As indicated by the significant changes on the 2020 map, the cultural values of nations are not static:
- Countries that move up on the map are shifting from traditional to more secular-rational values.
- Countries that move to the right on the map are shifting from survival values to self-expression values.
- And, of course, vice versa in both cases.
According to the authors of the map, changes in cultural outlook can be the result of socioeconomic changes — increasing levels of wealth, for example. But the religious and cultural heritage of each country also plays a part.
The world's cultural landscape is dynamic — you could even say promiscuous, producing new bedfellows every few years.Credit: World Values Survey, public domain.
Some notable features of the 2020 map:
- The Baltic group has been dissolved; Lithuania is now part of Catholic Europe, Estonia a lone Protestant island in a Catholic sea. More worryingly, Latvia seems to have dissolved completely.
- In general, survival values are strongest in African-Islamic countries, self-expression values in Protestant Europe.
- Traditional values are strongest in African-Islamic countries and Latin America, while secular values dominate in Confucian countries and Protestant Europe.
- The United States is an atypical member of the English-speaking group, scoring much lower on both scales (that is to say, lower and more to the left). In other words, the U.S. is more into traditional and survival values than the group's other members.
- Shifting attitudes don't just separate; they also unite. Belgium and the U.S. are now culture buddies, as are New Zealand and Iceland. Kazakhstan is virtually indistinguishable from Bosnia.
The Inglehart-Welzel map is not without its critics. It has been decried as Eurocentric, simplistic, and culturally essentialist (that is, the assumption that certain cultural characteristics are essential and fixed, and that some are superior to others). Which is, of course, a very self-expressive thing to say.
For more on these maps, on the WVS surveys, and on the methodology used, visit the World Values Survey.
Strange Maps #1098
Got a strange map? Let me know at email@example.com.
A study finds that baby mammals dream about the world they are about to experience to prepare their senses.
- Researchers find that babies of mammals dream about the world they are entering.
- The study focused on neonatal waves in mice before they first opened their eyes.
- Scientists believe human babies also prime their visual motion detection before birth.
Imagine opening your eyes for the first time as a brand new baby. The world is so mysterious, full of obstacles and strange shapes. And yet it does not take babies all that long to get their bearings, to latch on to their parents, and to start interacting. How do they do this so quickly? A new study published in Science proposes that babies of mammals dream about the world they are about to enter before being born, developing important skills.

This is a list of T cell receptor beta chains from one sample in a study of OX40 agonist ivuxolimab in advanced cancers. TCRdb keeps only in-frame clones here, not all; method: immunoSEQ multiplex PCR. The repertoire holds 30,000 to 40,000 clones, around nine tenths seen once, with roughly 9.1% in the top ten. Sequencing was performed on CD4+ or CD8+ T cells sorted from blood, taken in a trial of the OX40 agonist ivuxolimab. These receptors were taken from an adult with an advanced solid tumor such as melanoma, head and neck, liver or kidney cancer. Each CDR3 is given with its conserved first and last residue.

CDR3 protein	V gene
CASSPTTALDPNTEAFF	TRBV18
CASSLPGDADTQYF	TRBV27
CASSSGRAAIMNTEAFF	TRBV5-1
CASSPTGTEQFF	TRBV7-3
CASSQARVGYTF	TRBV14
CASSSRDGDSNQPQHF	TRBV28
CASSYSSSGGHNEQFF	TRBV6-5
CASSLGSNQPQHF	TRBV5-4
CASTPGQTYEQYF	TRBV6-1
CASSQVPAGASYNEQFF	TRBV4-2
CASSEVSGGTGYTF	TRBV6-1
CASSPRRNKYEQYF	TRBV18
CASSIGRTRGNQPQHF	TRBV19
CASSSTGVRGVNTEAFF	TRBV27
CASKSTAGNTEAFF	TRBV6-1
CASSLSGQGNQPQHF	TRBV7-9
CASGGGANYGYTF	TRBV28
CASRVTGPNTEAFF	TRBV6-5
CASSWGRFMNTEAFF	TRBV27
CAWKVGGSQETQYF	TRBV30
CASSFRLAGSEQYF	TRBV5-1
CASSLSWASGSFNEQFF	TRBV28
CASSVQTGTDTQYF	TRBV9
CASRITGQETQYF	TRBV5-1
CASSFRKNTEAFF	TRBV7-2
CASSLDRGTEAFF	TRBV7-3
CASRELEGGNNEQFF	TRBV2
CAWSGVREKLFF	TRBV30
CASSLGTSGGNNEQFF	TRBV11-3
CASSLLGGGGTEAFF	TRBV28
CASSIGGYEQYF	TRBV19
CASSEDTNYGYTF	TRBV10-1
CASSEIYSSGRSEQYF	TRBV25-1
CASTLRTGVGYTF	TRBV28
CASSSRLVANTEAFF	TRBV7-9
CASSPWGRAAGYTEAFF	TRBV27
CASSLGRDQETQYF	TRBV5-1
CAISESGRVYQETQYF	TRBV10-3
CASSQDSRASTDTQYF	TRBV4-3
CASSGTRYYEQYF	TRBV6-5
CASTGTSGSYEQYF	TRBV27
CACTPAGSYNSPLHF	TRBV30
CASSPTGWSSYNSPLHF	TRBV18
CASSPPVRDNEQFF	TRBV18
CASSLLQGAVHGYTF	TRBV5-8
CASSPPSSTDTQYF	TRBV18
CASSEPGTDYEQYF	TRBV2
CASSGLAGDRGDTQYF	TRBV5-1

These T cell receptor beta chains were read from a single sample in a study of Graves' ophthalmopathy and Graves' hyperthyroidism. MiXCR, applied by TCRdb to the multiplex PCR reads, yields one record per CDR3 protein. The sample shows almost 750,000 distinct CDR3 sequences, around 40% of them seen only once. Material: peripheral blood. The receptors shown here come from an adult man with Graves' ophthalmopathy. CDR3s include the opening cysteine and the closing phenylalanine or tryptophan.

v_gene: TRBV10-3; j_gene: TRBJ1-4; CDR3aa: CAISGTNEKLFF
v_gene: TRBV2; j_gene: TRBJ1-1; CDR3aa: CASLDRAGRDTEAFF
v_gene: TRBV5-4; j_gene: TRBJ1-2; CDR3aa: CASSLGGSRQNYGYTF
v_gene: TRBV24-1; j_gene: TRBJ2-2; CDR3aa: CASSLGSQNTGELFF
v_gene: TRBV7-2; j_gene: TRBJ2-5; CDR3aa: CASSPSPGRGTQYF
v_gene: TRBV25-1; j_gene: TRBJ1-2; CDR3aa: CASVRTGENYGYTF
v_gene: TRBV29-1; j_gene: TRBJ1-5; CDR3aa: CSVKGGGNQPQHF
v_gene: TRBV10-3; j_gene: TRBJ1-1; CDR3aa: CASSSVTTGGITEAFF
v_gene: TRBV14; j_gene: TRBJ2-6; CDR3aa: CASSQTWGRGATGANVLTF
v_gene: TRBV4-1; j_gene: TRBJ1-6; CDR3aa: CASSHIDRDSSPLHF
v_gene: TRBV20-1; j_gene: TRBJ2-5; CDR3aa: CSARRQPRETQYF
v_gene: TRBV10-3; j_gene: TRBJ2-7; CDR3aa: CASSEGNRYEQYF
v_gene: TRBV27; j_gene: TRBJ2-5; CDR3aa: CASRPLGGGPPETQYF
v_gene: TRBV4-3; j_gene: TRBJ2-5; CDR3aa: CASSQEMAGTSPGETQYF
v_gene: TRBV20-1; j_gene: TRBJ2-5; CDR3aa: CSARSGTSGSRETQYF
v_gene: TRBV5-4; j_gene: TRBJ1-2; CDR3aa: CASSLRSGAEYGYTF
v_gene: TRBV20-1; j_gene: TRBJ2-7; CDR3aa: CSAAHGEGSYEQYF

The team, led by professor Michael Crair, who specializes in neuroscience, ophthalmology, and visual science, wanted to understand why when mammals are born, they are already somewhat prepared to interact with the world.
"At eye opening, mammals are capable of pretty sophisticated behavior," said Craig, "But how do the circuits form that allow us to perceive motion and navigate the world? It turns out we are born capable of many of these behaviors, at least in rudimentary form."
Unusual retinal activity
The scientists observed waves of activity radiating from the retinas of newborn mice before their eyes first open. Imaging shows that soon after birth, this activity disappears. In its place matures a network of neural transmissions that carries visual stimuli to the brain, as explained by a Yale press release. Once it reaches the brain, the information is encoded for storage.
What's particularly unusual about this neonatal activity is that it demonstrates a pattern that would happen if the animal was moving forward in its environment. As the researchers write in the study, "Spontaneous waves of retinal activity flow in the same pattern as would be produced days later by actual movement through the environment."
Crair explained that this "dream-like activity" makes sense from an evolutionary standpoint, as it helps the mouse get ready for what will happen to it after it opens its eyes. It allows the animal to "respond immediately to environmental threats," Crair shared.
What is creating the waves?
The scientists also probed what is responsible for creating the retinal waves that mimic forward motion. They turned on and off the functionality of starburst amacrine cells — retinal cells that release neurotransmitters — and discovered that blocking them stopped the retinal waves from flowing, which hindered the mouse from developing the ability to react to visual motion upon birth. These cells are also important to an adult mouse, affecting how it reacts to environmental stimuli.
Graphic showing the origin and functionality of directional retinal waves.Michael C. Crair et al, Science, 2021.
What about human babies?
While the study focused on mice, human babies also seem to be able to identify objects and motion right after birth. This suggests the presence of a similar phenomenon in babies before they are born.
"These brain circuits are self-organized at birth and some of the early teaching is already done," Crair stated. "It's like dreaming about what you are going to see before you even open your eyes."